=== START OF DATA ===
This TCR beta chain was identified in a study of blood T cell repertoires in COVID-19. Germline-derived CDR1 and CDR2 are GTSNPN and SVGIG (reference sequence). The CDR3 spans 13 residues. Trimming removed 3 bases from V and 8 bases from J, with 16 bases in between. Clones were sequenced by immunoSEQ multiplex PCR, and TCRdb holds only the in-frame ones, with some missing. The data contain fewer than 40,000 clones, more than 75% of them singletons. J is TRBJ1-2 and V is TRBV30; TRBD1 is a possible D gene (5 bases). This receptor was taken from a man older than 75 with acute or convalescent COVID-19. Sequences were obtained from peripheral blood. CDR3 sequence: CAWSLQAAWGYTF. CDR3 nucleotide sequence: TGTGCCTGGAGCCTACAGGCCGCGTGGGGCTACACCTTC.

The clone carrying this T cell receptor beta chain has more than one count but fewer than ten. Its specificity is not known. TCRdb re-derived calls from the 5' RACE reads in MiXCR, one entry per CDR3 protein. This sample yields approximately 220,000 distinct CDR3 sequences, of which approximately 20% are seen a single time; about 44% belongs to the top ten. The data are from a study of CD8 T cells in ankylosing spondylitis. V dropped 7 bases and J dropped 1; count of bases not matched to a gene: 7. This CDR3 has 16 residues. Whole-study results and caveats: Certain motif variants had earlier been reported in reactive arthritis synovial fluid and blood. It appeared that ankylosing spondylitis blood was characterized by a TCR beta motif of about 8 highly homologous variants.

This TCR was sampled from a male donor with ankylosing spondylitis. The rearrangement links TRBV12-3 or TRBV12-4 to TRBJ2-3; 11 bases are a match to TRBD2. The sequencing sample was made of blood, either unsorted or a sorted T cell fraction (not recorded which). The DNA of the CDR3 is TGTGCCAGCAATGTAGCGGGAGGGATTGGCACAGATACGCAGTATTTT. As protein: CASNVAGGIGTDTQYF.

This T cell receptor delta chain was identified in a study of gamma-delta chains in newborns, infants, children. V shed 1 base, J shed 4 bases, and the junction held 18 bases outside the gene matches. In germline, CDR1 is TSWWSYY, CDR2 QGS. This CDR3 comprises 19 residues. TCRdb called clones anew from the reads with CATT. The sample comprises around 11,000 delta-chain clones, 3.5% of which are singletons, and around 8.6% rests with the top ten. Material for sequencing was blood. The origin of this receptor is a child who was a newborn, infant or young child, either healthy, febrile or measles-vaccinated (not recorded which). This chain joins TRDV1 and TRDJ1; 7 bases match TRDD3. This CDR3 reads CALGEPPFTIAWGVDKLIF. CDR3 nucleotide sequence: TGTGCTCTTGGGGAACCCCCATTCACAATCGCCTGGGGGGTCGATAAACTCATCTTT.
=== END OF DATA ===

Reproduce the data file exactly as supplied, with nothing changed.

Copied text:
This TCR beta chain was identified in a study of blood T cell repertoires in COVID-19. Germline-derived CDR1 and CDR2 are GTSNPN and SVGIG (reference sequence). The CDR3 spans 13 residues. Trimming removed 3 bases from V and 8 bases from J, with 16 bases in between. Clones were sequenced by immunoSEQ multiplex PCR, and TCRdb holds only the in-frame ones, with some missing. The data contain fewer than 40,000 clones, more than 75% of them singletons. J is TRBJ1-2 and V is TRBV30; TRBD1 is a possible D gene (5 bases). This receptor was taken from a man older than 75 with acute or convalescent COVID-19. Sequences were obtained from peripheral blood. CDR3 sequence: CAWSLQAAWGYTF. CDR3 nucleotide sequence: TGTGCCTGGAGCCTACAGGCCGCGTGGGGCTACACCTTC.

The clone carrying this T cell receptor beta chain has more than one count but fewer than ten. Its specificity is not known. TCRdb re-derived calls from the 5' RACE reads in MiXCR, one entry per CDR3 protein. This sample yields approximately 220,000 distinct CDR3 sequences, of which approximately 20% are seen a single time; about 44% belongs to the top ten. The data are from a study of CD8 T cells in ankylosing spondylitis. V dropped 7 bases and J dropped 1; count of bases not matched to a gene: 7. This CDR3 has 16 residues. Whole-study results and caveats: Certain motif variants had earlier been reported in reactive arthritis synovial fluid and blood. It appeared that ankylosing spondylitis blood was characterized by a TCR beta motif of about 8 highly homologous variants.

This TCR was sampled from a male donor with ankylosing spondylitis. The rearrangement links TRBV12-3 or TRBV12-4 to TRBJ2-3; 11 bases are a match to TRBD2. The sequencing sample was made of blood, either unsorted or a sorted T cell fraction (not recorded which). The DNA of the CDR3 is TGTGCCAGCAATGTAGCGGGAGGGATTGGCACAGATACGCAGTATTTT. As protein: CASNVAGGIGTDTQYF.

This T cell receptor delta chain was identified in a study of gamma-delta chains in newborns, infants, children. V shed 1 base, J shed 4 bases, and the junction held 18 bases outside the gene matches. In germline, CDR1 is TSWWSYY, CDR2 QGS. This CDR3 comprises 19 residues. TCRdb called clones anew from the reads with CATT. The sample comprises around 11,000 delta-chain clones, 3.5% of which are singletons, and around 8.6% rests with the top ten. Material for sequencing was blood. The origin of this receptor is a child who was a newborn, infant or young child, either healthy, febrile or measles-vaccinated (not recorded which). This chain joins TRDV1 and TRDJ1; 7 bases match TRDD3. This CDR3 reads CALGEPPFTIAWGVDKLIF. CDR3 nucleotide sequence: TGTGCTCTTGGGGAACCCCCATTCACAATCGCCTGGGGGGTCGATAAACTCATCTTT.